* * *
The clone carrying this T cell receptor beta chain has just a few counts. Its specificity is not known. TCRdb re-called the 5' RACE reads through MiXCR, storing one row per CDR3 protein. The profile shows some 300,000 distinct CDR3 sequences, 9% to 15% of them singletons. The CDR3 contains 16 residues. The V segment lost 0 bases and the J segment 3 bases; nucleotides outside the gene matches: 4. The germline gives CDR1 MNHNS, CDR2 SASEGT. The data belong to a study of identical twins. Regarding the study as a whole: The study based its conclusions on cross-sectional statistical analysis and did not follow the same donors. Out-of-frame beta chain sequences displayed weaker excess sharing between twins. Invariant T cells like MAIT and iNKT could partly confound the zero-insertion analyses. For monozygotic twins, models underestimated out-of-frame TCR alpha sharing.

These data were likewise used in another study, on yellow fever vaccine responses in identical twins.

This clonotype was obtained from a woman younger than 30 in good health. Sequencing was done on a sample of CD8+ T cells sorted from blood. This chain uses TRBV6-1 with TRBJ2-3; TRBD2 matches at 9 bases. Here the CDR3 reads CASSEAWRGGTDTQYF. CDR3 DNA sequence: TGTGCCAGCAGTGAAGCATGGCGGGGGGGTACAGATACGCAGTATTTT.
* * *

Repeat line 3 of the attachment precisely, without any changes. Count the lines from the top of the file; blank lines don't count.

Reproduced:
This clonotype was obtained from a woman younger than 30 in good health. Sequencing was done on a sample of CD8+ T cells sorted from blood. This chain uses TRBV6-1 with TRBJ2-3; TRBD2 matches at 9 bases. Here the CDR3 reads CASSEAWRGGTDTQYF. CDR3 DNA sequence: TGTGCCAGCAGTGAAGCATGGCGGGGGGGTACAGATACGCAGTATTTT.